I'll be taking an introductory freediving course soon. To prepare, we have to practice ear pressure equalization with a device called Otovent. Here are a few facts I enjoyed learning.
Even though I don't quite understand the physiological mechanisms behind equalization1, I bought the device recommended by Paco, our instructor.
Otovent was initially launched in 1993 to help people suffering from glue ear2 and later repurposed to treat Barotitis (a painful condition some suffer while flying) and as a visual aid to equalizing for freedivers3.
How does the method work? As the instructions read, "the Otovent method provides the pressure required to open the Eustachian tube to help equalize the middle ear pressure." This process ventilates the middle ear, clears effusions, and relieves symptoms.4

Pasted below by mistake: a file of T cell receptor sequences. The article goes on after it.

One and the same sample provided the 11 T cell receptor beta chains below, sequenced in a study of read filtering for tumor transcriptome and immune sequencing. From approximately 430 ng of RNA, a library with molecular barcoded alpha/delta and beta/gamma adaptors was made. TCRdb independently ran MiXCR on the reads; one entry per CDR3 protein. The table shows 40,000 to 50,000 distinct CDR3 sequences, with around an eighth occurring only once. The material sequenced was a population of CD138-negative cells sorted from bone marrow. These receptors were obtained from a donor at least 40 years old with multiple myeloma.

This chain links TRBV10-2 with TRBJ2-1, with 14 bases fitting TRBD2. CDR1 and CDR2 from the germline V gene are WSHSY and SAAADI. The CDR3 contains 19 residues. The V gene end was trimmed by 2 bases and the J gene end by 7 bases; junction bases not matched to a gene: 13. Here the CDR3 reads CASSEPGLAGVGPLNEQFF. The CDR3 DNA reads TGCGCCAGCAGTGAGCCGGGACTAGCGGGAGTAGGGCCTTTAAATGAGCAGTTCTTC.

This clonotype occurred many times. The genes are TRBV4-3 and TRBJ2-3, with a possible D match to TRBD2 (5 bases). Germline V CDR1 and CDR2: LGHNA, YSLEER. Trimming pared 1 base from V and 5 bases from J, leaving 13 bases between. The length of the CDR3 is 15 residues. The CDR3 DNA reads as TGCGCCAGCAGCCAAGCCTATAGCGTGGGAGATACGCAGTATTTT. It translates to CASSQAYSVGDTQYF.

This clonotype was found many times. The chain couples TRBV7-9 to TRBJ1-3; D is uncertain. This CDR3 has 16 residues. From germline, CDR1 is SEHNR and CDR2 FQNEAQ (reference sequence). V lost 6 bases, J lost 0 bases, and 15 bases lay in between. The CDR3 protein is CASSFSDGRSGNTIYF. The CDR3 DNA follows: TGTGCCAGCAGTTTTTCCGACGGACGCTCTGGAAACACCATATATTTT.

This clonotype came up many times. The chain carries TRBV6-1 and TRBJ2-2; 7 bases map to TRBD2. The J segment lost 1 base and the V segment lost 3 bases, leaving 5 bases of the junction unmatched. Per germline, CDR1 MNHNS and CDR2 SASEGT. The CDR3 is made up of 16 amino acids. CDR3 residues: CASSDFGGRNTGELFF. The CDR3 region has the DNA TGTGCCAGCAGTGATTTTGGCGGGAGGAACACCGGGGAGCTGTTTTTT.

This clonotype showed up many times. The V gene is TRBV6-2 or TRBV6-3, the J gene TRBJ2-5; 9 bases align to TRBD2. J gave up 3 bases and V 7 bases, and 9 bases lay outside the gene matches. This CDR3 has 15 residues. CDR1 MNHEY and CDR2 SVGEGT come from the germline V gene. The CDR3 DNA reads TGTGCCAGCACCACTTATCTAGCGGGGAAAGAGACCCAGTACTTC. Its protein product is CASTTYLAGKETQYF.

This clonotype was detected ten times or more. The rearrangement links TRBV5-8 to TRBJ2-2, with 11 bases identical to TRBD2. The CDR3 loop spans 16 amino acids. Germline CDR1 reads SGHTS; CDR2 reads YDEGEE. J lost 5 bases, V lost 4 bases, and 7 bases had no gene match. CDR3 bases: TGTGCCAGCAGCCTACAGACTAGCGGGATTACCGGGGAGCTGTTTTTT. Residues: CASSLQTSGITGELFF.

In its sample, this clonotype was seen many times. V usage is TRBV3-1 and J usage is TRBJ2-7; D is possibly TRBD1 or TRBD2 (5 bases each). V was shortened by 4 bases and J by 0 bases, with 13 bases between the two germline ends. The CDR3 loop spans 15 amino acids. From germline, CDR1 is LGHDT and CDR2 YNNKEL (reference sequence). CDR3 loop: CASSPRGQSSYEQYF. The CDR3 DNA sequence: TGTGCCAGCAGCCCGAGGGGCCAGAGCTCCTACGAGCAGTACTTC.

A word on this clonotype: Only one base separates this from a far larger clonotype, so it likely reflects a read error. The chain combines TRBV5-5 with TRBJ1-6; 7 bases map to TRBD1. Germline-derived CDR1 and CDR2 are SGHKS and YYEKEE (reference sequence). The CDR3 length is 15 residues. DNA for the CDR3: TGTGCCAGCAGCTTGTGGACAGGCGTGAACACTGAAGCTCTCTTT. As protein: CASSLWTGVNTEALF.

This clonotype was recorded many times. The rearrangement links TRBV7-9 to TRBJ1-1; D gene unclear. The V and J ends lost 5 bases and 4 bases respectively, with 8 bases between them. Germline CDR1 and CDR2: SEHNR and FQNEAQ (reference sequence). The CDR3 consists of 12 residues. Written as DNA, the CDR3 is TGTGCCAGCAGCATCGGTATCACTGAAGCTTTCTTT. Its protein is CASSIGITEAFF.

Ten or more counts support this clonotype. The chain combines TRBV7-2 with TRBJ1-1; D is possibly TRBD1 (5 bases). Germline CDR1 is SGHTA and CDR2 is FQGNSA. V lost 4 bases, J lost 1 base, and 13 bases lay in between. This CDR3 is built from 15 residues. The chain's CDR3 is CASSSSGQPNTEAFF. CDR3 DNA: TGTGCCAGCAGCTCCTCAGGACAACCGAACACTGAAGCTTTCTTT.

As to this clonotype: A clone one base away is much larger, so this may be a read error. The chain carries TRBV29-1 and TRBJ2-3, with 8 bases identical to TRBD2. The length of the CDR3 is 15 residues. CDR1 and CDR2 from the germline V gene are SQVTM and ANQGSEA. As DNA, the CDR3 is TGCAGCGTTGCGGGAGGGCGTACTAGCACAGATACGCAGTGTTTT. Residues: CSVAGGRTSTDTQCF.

The package contains five latex balloons—specially pressurized for this device—, a nosepiece, and a carry case. (Toy balloons can't be used for this method!)
Here are the basic usage steps, verbatim from the manual.
I did this exercise around eight times through each nostril for the first time—which is recommended daily for 2–3 weeks—and, as expected, I felt slightly dizzy. I guess this feeling may disappear after a few weeks of practice.
Thanks for reading—I hope to share more curiosities with you as I dive into the freediving world.
Needless to say—I'm no doctor. So please don't use any of my words as medical advice. ↩
What is Otovent for. Otovent. ↩
Otovent instructions manual. Abigo. ↩
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